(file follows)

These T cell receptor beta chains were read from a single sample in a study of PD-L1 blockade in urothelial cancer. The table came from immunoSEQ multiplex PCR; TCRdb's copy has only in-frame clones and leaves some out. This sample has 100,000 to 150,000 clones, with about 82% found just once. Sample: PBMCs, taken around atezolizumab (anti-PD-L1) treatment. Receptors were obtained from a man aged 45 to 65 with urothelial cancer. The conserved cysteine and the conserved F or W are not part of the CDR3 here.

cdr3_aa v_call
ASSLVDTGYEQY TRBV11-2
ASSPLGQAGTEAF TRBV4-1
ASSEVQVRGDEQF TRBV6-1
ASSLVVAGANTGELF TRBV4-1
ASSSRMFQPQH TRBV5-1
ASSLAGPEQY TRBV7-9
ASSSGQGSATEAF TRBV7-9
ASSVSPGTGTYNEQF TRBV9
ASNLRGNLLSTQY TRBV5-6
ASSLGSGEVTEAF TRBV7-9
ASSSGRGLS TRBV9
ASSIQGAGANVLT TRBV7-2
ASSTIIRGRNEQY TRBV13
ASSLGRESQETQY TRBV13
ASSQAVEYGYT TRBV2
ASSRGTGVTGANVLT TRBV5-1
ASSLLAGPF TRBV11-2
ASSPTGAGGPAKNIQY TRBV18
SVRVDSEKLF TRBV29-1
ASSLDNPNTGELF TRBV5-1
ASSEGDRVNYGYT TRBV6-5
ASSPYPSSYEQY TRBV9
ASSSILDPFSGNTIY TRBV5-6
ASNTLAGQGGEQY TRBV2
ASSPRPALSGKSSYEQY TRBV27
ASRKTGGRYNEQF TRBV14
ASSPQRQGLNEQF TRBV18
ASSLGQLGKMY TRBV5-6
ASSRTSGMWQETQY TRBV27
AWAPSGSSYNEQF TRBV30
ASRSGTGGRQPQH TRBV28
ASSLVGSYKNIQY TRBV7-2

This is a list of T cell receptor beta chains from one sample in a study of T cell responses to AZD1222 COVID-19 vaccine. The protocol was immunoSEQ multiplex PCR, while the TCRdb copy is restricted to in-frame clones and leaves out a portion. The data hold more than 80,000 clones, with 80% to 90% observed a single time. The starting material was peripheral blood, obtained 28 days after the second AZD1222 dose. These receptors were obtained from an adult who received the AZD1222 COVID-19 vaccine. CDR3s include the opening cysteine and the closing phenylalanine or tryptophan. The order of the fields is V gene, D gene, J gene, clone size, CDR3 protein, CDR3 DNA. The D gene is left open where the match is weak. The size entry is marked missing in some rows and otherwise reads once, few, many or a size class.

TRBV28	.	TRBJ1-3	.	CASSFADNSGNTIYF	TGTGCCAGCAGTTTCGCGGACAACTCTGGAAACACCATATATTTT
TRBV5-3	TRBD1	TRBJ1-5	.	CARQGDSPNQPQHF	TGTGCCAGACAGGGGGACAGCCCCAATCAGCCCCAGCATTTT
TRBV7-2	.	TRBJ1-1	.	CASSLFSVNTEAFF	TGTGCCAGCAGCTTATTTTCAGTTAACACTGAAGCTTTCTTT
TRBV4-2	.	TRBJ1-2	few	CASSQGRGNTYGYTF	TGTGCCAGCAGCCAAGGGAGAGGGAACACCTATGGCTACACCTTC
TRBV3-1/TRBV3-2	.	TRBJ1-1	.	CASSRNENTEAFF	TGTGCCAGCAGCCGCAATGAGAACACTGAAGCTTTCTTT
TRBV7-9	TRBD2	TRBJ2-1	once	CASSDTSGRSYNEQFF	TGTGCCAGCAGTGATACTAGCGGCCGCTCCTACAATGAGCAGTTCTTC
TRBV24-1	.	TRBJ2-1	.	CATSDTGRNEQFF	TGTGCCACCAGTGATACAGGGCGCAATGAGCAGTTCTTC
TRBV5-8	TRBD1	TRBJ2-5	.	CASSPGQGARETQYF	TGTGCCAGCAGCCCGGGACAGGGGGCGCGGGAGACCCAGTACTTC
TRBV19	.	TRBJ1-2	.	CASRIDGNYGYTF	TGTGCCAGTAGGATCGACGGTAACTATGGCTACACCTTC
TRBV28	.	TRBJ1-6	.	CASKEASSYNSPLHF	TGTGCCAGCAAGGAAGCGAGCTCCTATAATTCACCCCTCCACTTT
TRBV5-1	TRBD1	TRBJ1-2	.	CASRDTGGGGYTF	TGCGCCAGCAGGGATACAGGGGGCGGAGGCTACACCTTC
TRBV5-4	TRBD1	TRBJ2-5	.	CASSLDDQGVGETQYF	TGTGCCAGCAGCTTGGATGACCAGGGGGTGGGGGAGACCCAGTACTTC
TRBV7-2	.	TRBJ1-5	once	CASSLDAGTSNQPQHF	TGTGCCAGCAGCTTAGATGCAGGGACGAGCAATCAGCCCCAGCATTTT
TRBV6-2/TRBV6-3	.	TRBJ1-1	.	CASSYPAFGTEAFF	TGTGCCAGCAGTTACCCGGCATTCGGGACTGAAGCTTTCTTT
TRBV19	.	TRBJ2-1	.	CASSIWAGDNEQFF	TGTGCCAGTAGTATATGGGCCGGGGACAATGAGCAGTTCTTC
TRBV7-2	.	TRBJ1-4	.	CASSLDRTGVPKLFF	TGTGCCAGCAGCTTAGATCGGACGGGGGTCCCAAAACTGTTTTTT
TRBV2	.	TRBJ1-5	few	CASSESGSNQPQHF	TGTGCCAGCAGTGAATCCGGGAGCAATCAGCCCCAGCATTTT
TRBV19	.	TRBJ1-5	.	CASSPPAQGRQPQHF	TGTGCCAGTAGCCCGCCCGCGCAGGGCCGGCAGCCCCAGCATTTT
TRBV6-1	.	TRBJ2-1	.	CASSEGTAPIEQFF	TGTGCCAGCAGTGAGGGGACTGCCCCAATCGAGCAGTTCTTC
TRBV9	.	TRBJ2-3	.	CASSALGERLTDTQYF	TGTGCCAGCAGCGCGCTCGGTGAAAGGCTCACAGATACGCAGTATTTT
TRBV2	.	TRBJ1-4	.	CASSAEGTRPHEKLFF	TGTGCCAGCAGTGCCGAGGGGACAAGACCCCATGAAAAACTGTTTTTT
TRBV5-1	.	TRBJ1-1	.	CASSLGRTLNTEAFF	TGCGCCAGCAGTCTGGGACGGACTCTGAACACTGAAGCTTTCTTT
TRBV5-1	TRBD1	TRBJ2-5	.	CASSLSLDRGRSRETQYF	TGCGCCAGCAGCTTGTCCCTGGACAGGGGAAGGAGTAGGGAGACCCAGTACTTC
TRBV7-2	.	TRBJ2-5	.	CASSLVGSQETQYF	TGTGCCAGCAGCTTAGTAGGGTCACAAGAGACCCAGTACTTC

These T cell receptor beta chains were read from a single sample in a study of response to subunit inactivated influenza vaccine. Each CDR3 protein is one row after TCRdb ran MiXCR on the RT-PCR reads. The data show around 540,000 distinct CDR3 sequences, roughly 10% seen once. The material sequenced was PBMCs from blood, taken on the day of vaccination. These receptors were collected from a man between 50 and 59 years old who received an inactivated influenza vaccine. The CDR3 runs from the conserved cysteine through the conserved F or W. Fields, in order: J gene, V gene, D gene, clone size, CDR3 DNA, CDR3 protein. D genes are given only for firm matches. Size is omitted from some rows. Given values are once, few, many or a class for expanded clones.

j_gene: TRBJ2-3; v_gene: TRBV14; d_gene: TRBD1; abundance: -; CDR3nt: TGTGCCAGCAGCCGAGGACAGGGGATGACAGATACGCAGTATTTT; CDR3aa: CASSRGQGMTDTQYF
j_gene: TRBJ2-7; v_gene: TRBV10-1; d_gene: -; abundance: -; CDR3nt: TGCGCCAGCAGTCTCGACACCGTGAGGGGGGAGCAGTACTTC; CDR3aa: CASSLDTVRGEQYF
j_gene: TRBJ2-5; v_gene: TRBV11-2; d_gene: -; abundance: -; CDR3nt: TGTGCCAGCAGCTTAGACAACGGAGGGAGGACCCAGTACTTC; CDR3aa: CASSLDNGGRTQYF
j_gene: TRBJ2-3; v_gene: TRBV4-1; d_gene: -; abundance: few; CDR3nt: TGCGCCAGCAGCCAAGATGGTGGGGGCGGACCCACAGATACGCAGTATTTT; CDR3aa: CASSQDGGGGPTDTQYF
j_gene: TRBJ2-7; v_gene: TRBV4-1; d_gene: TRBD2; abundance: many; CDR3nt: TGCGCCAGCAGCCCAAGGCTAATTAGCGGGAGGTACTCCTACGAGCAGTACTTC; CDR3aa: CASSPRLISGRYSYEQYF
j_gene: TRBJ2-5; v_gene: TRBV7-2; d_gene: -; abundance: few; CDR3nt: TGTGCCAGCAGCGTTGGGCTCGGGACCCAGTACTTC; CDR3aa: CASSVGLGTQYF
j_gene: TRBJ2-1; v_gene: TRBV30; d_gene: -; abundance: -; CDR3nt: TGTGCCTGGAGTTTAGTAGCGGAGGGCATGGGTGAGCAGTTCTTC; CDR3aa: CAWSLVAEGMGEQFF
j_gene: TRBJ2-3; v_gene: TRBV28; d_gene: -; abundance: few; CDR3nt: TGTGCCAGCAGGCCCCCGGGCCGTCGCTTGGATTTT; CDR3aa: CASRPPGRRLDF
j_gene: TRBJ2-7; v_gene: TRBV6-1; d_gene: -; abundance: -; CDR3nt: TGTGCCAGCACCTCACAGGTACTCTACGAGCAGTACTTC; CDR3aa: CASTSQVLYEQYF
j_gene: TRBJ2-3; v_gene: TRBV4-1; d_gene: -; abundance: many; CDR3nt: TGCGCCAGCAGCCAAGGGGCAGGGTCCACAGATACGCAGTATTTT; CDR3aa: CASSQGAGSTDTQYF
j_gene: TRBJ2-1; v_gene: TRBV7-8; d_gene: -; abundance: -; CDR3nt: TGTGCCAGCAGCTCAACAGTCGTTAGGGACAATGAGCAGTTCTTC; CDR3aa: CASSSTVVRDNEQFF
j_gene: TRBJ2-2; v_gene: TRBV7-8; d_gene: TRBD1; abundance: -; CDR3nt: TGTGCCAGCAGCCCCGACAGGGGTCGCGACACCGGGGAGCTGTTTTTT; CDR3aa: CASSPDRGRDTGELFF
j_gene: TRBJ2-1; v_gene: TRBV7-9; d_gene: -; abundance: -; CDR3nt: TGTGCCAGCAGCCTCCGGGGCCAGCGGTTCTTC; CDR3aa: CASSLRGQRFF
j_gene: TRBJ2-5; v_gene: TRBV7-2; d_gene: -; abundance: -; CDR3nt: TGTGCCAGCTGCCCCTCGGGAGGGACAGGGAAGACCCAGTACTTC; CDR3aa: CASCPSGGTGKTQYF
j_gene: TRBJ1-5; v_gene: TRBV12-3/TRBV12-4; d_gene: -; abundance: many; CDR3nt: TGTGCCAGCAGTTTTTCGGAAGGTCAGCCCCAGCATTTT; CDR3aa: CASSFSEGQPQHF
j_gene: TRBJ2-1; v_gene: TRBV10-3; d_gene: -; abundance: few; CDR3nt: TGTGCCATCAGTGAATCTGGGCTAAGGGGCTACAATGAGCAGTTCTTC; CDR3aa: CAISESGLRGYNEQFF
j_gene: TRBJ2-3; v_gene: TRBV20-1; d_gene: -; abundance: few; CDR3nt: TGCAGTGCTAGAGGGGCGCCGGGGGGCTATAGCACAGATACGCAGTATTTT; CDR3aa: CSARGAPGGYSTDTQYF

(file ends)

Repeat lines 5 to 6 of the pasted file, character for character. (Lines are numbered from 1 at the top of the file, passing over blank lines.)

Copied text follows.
ASSEVQVRGDEQF TRBV6-1
ASSLVVAGANTGELF TRBV4-1